Intolerants Rant: 15 Myths About Egypt

Intolerants Rant: 15 Myths About Egypt

A few weeks ago the Cultureur asked me to develop a post about the common myths/stereotypes I’ve come across about Egypt/Egyptians. After living in Egypt for four years I’ve heard my fair share, so here’s my effort at debunking some of them below…

1) All Egyptians are Muslims. While the majority of Egyptians are Muslims, they’re not all far-right leaning when it comes to religion or politics. Many Egyptian Muslims are moderates and observe the teachings of the Quran, but may not be veiled, bearded or adhere to strict dietary/social guidelines. In addition to Muslims, Coptic Christians make up 10% of Egypt’s population and there’s a small percentage of Jewish citizens in the country as well.

Downtown just off of Tahrir. Looking towards Mogamma.

Downtown just off of Tahrir. Looking towards Mogamma.

2) Egypt is an under-developed country. In terms of development Egypt is a middle-income country. Though there are high levels of poverty in parts of Upper and Lower Egypt, infrastructure is good for the most part and the country has been able to get by thanks to remittances from Egyptians working abroad, revenues from the Suez Canal and oil as main sources of income. This will likely change however (and sooner than some people would like to admit) as the country cannot continue to support high subsidies on items like oil and food and meet the basic needs of citizens at the same time.

3) Travelling in Egypt is dangerous. Are there parts of Egypt I wouldn’t go to? Yes. Are there parts of Toronto, Paris or London I wouldn’t set foot in? You bet. Travelling in Egypt is likely to be more annoying than anything and driving in Egypt is perhaps one of the most dangerous things you can do given that Egyptians are not the most selfless and rule-adhering drivers. It’s true that the security situation isn’t the same as it was pre-2011 and there are parts of the country that aren’t tourist-friendly at the moment (parts of Sinai, western border near Libya, Port Said, etc.). Despite this it’s still quite safe to travel to Cairo, Alexandria, parts of the Western desert, several Red Sea resort towns and the Upper Egyptian centers of Luxor and Aswan. The important thing is to do your homework, plan well and keep travelling! Heaven knows there are millions of people who would benefit greatly from tourist-dollars coming into the country.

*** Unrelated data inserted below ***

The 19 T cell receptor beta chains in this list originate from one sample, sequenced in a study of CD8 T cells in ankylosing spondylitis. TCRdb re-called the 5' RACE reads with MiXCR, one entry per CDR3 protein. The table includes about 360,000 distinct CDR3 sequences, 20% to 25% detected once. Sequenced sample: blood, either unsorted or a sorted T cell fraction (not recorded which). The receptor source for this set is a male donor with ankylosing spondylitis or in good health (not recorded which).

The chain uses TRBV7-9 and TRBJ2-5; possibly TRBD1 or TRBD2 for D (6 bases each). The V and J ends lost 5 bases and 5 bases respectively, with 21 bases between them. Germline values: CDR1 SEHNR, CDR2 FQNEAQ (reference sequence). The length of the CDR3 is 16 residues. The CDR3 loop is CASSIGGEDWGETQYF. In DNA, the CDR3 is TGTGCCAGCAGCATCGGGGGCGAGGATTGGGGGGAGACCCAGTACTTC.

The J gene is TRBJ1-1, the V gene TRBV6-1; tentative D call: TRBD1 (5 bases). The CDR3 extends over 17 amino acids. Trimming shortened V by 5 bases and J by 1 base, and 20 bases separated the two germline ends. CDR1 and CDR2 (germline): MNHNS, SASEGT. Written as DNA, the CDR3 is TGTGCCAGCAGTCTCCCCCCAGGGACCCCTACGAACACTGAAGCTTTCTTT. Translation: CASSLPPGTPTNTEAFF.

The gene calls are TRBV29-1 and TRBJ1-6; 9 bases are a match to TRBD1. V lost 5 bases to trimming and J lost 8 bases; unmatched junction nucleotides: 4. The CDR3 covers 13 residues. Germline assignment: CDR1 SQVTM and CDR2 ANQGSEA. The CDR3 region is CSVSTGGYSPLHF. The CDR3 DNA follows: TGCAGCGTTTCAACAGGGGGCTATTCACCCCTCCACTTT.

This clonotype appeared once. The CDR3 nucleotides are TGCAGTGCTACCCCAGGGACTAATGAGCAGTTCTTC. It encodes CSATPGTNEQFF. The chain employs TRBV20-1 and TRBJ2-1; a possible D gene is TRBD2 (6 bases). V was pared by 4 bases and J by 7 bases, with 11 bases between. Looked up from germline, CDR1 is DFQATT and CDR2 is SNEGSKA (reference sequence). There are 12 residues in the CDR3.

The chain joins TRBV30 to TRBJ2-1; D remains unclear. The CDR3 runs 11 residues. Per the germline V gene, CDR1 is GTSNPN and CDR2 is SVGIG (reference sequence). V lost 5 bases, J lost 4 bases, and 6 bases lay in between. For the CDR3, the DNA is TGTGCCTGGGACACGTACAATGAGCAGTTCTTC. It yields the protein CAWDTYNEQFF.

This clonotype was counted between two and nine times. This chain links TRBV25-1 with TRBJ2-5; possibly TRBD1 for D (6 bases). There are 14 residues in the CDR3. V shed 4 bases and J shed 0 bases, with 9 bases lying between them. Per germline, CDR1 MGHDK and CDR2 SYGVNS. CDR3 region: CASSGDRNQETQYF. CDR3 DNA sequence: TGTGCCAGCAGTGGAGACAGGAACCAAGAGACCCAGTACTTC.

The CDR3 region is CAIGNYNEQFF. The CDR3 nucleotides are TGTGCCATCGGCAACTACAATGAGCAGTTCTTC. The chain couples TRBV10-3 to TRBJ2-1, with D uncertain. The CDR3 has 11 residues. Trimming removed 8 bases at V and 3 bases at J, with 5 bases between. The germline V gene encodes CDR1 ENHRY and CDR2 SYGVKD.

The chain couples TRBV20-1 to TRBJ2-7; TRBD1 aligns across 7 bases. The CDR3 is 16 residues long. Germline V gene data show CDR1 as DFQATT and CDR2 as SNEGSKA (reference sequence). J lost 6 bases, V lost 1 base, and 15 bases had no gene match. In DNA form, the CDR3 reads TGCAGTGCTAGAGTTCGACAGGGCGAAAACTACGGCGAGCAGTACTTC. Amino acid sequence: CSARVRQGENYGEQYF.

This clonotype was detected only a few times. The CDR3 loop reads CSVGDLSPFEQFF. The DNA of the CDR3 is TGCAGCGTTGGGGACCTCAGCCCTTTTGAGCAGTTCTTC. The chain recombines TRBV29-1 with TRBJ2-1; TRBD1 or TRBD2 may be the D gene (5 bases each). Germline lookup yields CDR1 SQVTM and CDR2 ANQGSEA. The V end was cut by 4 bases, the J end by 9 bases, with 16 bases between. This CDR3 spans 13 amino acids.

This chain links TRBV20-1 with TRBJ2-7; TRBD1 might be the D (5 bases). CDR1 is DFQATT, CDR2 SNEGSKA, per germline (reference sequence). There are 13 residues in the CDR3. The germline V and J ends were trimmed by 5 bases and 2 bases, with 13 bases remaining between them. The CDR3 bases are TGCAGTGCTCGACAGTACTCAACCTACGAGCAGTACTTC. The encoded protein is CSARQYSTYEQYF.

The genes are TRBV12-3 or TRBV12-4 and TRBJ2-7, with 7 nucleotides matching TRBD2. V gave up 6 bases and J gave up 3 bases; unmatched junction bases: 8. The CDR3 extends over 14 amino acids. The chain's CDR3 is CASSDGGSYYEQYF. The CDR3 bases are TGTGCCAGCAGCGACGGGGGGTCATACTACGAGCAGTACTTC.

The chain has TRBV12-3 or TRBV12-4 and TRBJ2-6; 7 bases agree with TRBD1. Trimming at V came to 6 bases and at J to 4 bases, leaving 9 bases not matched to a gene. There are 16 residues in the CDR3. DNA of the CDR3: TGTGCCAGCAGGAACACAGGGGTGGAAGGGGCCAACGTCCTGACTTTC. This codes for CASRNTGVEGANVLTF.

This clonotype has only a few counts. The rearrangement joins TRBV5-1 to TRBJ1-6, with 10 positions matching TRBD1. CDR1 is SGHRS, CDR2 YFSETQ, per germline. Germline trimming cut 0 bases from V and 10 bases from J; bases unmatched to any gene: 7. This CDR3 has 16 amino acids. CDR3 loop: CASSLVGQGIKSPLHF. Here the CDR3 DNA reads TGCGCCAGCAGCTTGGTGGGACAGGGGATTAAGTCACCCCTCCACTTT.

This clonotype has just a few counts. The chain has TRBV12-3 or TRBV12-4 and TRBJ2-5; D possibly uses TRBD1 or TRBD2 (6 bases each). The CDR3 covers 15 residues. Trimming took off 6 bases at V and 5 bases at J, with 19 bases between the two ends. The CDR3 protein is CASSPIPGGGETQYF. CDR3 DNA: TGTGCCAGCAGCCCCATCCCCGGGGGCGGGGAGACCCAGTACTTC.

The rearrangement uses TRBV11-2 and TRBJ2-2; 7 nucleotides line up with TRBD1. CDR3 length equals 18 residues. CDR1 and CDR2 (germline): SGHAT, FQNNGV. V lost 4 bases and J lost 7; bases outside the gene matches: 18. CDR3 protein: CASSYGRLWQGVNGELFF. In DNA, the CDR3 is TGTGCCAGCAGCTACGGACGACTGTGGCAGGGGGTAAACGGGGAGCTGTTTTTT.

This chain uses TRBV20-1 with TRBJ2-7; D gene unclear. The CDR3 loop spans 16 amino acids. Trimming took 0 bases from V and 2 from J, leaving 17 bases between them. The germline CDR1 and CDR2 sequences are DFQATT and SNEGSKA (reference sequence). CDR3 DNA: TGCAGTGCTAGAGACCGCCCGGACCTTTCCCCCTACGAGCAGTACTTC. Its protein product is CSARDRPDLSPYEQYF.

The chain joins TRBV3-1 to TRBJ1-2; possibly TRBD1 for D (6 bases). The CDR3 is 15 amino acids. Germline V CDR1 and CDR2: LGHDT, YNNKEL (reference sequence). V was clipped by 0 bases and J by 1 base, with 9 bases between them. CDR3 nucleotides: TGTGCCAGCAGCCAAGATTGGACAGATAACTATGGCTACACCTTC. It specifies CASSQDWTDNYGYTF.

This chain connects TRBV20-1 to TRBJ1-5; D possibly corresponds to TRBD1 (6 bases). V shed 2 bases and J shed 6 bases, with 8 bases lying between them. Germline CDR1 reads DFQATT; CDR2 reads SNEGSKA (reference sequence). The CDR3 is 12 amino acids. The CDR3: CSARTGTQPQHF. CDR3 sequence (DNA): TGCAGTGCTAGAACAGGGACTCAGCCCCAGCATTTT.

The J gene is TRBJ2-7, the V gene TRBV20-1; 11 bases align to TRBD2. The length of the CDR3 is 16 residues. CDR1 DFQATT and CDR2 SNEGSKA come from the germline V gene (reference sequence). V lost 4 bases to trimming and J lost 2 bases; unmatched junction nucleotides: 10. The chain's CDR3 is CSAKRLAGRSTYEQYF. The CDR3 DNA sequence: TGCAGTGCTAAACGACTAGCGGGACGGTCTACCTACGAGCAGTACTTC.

The Pyramids of Saqqara. Breathtaking.

The Pyramids of Saqqara. Breathtaking.

4) Women will be harassed regardless of what they look like and what they wear. Actually this isn’t a myth, it’s sadly quite true as 85% of Egyptian women and more than 95% of foreigners are harassed on a daily basis. Until rule of law protecting the rights of women is properly integrated into the country’s legal framework, there are no avenues of repercussion for women who are victims of sexual or gender based violence, street harassment included. If you are woman visiting/living in Egypt it’s handy to wear big shades (to avoid eye contact), carry your headphones with you all the time and perfect a way to block out external – and unwanted – noise.

5) All Egyptian women are veiled. While the number of veiled women has risen significantly over the years, there are still women – both Muslim and non – who do not wear the veil. The thing people tend to forget about the hijab, is that wearing it is not always about religious norms. Wearing the hijab sometimes has more to do with familial and societal pressures more than anything else.

6) All Egyptians are Arabs. Well this would be like saying all Canadians are Brits, which would piss the Quebecois off and be so utterly untrue. Though the term “Arab” is given to people from the Middle East who speak Arabic, it’s a linguistic marker more than anything and doesn’t account for the millions of Egyptians who may not have Arabic as their mother tongue and who also have roots from nomadic tribes in Africa and the Middle East. Many anthropologists argue that the Egyptians are in fact a Hamitic people and have more in common genetically with Eritreans, Ethiopians and Somalis than with Arabs (with some arguing that the only true “Arabs” are people from Saudi Arabia).